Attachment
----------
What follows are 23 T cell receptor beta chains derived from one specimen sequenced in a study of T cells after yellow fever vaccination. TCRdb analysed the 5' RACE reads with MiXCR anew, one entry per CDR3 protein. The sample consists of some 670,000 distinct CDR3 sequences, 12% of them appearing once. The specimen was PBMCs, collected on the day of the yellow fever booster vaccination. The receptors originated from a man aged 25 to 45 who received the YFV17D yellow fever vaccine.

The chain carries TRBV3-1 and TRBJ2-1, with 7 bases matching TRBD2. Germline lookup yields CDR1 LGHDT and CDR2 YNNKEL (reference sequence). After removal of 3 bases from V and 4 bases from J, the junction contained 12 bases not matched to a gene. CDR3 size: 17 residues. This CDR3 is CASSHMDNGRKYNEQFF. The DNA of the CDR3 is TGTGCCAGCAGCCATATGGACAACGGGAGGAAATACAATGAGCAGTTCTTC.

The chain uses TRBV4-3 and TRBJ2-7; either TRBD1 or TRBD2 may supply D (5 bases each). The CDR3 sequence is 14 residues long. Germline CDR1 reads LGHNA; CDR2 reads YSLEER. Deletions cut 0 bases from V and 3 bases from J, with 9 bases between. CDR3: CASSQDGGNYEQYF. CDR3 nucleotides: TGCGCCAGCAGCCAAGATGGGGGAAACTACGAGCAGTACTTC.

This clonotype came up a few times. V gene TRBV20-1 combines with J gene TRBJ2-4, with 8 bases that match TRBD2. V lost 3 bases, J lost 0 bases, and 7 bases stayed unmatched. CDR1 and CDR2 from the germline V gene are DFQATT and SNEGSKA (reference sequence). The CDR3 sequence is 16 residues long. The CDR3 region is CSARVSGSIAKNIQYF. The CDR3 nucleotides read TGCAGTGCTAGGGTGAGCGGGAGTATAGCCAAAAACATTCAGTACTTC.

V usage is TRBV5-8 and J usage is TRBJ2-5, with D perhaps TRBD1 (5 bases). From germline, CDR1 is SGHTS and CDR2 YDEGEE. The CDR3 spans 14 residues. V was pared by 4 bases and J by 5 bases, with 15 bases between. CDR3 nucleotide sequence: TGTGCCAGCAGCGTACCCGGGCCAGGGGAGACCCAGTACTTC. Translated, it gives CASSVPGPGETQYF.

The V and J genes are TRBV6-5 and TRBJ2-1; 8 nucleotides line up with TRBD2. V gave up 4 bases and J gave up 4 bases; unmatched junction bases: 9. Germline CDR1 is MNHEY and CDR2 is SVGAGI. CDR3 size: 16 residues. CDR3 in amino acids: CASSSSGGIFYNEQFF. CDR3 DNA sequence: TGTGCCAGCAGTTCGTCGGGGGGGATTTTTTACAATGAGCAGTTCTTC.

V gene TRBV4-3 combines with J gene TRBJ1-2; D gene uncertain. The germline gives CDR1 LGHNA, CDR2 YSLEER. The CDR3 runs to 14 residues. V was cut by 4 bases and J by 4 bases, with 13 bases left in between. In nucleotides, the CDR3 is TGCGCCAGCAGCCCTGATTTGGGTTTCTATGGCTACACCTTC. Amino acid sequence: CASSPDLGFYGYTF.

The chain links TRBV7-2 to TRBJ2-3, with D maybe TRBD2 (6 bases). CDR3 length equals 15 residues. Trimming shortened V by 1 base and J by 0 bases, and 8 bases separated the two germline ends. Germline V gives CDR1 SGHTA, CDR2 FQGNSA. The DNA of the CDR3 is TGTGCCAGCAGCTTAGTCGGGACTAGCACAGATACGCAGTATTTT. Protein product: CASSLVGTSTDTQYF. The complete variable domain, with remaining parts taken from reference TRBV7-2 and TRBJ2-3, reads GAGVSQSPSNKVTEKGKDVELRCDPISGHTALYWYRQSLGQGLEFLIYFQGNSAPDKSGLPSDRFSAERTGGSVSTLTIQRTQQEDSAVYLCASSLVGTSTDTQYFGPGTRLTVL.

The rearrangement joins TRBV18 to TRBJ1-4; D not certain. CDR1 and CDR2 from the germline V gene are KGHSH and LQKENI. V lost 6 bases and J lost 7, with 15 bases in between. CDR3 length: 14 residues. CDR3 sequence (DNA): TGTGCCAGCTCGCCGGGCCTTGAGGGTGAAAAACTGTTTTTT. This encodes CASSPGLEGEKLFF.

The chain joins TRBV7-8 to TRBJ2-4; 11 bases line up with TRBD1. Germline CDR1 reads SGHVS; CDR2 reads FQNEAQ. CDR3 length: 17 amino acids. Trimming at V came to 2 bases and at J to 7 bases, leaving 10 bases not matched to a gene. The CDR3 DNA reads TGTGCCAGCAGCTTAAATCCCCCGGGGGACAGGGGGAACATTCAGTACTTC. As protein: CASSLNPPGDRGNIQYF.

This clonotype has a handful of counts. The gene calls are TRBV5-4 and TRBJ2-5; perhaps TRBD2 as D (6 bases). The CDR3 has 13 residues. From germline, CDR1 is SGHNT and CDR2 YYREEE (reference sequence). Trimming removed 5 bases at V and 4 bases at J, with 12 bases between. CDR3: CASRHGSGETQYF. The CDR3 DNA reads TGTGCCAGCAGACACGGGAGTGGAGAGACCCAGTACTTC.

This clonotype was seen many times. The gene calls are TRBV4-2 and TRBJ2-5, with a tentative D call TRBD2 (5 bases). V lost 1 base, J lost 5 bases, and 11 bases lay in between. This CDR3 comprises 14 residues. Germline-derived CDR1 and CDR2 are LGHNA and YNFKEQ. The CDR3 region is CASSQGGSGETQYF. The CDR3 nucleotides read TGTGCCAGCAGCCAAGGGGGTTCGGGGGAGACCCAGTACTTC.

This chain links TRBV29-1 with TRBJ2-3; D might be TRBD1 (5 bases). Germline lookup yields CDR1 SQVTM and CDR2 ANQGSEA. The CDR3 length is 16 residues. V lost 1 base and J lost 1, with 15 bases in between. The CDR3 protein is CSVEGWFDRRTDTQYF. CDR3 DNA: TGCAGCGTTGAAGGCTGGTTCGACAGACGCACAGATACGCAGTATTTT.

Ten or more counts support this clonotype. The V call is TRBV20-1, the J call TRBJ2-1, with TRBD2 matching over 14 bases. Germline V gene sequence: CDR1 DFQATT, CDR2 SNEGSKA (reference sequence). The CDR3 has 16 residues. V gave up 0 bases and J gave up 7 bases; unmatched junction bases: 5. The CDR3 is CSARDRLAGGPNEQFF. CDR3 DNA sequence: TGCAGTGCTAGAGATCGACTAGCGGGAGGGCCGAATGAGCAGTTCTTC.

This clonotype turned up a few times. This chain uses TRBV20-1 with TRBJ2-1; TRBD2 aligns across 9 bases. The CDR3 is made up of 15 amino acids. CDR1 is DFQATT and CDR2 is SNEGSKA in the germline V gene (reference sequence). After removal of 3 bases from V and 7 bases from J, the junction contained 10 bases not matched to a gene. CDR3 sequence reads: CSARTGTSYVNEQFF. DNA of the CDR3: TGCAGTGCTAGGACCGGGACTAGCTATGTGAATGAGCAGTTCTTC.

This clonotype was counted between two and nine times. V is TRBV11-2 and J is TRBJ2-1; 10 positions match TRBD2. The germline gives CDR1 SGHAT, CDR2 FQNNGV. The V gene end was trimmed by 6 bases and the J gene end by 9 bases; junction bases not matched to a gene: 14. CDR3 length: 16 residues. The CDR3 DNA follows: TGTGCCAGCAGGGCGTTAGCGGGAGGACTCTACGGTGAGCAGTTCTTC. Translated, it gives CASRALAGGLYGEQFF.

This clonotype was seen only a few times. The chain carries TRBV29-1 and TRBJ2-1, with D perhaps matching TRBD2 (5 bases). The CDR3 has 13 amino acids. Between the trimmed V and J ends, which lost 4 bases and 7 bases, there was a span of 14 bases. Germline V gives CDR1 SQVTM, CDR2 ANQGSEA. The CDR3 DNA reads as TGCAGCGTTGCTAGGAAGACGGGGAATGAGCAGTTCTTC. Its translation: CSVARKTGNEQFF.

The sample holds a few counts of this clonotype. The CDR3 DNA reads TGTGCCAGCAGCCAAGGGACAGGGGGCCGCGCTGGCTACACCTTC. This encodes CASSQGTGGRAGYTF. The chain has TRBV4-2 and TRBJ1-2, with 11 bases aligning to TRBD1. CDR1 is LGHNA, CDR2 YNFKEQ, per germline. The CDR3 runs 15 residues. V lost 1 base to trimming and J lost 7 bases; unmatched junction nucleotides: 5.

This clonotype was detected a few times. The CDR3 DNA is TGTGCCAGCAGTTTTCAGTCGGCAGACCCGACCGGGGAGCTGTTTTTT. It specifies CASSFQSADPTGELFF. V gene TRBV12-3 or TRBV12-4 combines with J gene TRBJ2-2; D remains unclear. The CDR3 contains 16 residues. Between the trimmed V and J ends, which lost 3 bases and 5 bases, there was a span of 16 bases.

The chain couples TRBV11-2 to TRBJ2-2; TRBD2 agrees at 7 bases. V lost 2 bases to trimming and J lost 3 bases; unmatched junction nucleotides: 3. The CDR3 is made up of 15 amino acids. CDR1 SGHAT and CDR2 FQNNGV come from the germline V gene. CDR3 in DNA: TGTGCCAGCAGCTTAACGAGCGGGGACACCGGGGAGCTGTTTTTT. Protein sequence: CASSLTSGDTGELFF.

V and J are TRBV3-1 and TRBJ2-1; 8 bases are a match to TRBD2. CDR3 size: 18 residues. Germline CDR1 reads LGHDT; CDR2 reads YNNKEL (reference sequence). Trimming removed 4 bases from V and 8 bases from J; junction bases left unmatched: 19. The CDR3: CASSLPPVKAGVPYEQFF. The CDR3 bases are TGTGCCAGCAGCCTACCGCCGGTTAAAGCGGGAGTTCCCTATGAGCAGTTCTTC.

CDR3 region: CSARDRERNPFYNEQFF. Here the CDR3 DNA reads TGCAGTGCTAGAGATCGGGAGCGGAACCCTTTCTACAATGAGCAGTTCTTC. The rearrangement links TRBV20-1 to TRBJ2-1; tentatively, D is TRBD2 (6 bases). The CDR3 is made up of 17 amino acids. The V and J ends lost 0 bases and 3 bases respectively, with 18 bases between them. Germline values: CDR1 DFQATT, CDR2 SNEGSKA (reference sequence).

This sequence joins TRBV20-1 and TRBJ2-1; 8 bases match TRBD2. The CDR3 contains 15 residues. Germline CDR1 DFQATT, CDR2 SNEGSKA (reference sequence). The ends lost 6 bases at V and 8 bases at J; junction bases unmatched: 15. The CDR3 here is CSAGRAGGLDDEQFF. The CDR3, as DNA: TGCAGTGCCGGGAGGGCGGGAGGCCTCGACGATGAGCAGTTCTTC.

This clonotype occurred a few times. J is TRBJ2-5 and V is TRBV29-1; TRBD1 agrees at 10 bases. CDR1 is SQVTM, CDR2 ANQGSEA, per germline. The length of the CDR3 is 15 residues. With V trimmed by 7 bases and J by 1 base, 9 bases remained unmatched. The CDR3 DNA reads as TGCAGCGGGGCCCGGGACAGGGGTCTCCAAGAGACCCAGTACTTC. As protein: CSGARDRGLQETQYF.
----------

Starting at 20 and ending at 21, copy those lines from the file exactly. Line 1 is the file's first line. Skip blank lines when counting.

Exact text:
The chain couples TRBV11-2 to TRBJ2-2; TRBD2 agrees at 7 bases. V lost 2 bases to trimming and J lost 3 bases; unmatched junction nucleotides: 3. The CDR3 is made up of 15 amino acids. CDR1 SGHAT and CDR2 FQNNGV come from the germline V gene. CDR3 in DNA: TGTGCCAGCAGCTTAACGAGCGGGGACACCGGGGAGCTGTTTTTT. Protein sequence: CASSLTSGDTGELFF.

V and J are TRBV3-1 and TRBJ2-1; 8 bases are a match to TRBD2. CDR3 size: 18 residues. Germline CDR1 reads LGHDT; CDR2 reads YNNKEL (reference sequence). Trimming removed 4 bases from V and 8 bases from J; junction bases left unmatched: 19. The CDR3: CASSLPPVKAGVPYEQFF. The CDR3 bases are TGTGCCAGCAGCCTACCGCCGGTTAAAGCGGGAGTTCCCTATGAGCAGTTCTTC.